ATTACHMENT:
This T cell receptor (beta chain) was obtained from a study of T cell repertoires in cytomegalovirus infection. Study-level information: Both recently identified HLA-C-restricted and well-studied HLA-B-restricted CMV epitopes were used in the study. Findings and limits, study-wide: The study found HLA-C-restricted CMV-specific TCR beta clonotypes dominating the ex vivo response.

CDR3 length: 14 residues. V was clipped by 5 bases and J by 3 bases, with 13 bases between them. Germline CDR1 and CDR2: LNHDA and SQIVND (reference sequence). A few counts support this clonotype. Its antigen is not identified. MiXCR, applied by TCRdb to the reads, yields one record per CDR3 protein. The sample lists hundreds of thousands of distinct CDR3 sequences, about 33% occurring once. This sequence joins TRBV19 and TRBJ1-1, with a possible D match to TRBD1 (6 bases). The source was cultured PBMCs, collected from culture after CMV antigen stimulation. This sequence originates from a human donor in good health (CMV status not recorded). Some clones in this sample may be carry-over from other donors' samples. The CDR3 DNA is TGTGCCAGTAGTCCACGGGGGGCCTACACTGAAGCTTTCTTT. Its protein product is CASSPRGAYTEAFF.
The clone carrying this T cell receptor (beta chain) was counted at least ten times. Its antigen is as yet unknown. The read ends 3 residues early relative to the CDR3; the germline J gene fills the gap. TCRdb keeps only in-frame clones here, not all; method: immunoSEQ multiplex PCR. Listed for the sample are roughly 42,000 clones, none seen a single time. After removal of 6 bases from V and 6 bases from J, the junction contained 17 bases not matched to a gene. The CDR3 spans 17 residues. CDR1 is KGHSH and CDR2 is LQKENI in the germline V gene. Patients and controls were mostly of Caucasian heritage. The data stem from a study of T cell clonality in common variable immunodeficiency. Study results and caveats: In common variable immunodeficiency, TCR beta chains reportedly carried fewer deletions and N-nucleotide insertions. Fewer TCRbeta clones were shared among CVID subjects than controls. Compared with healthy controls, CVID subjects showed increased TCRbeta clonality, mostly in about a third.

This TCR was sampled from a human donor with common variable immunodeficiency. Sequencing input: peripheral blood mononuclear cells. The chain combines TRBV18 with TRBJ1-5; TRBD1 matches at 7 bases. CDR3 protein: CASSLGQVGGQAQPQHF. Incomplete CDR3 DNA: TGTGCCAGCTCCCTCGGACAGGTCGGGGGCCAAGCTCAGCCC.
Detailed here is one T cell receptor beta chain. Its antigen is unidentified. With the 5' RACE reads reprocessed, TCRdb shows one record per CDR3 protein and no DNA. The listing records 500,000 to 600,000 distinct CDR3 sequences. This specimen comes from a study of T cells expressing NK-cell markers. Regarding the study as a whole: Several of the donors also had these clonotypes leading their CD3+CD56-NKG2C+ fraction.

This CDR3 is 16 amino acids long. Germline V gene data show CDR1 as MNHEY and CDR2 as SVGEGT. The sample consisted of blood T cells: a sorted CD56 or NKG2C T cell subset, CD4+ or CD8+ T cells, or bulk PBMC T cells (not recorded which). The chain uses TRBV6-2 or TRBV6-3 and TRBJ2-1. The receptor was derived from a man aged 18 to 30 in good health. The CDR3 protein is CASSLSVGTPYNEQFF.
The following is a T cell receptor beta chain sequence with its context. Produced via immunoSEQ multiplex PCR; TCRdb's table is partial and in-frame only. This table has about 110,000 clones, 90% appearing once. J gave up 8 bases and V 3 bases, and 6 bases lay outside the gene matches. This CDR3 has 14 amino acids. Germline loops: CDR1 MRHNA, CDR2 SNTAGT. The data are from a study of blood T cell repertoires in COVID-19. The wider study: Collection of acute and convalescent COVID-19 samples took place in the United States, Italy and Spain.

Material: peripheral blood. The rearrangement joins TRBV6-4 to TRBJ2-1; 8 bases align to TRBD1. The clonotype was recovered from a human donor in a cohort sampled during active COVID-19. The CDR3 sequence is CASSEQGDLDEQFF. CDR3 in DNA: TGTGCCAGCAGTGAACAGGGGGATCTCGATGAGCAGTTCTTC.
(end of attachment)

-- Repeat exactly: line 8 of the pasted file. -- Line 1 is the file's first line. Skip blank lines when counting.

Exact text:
Material: peripheral blood. The rearrangement joins TRBV6-4 to TRBJ2-1; 8 bases align to TRBD1. The clonotype was recovered from a human donor in a cohort sampled during active COVID-19. The CDR3 sequence is CASSEQGDLDEQFF. CDR3 in DNA: TGTGCCAGCAGTGAACAGGGGGATCTCGATGAGCAGTTCTTC.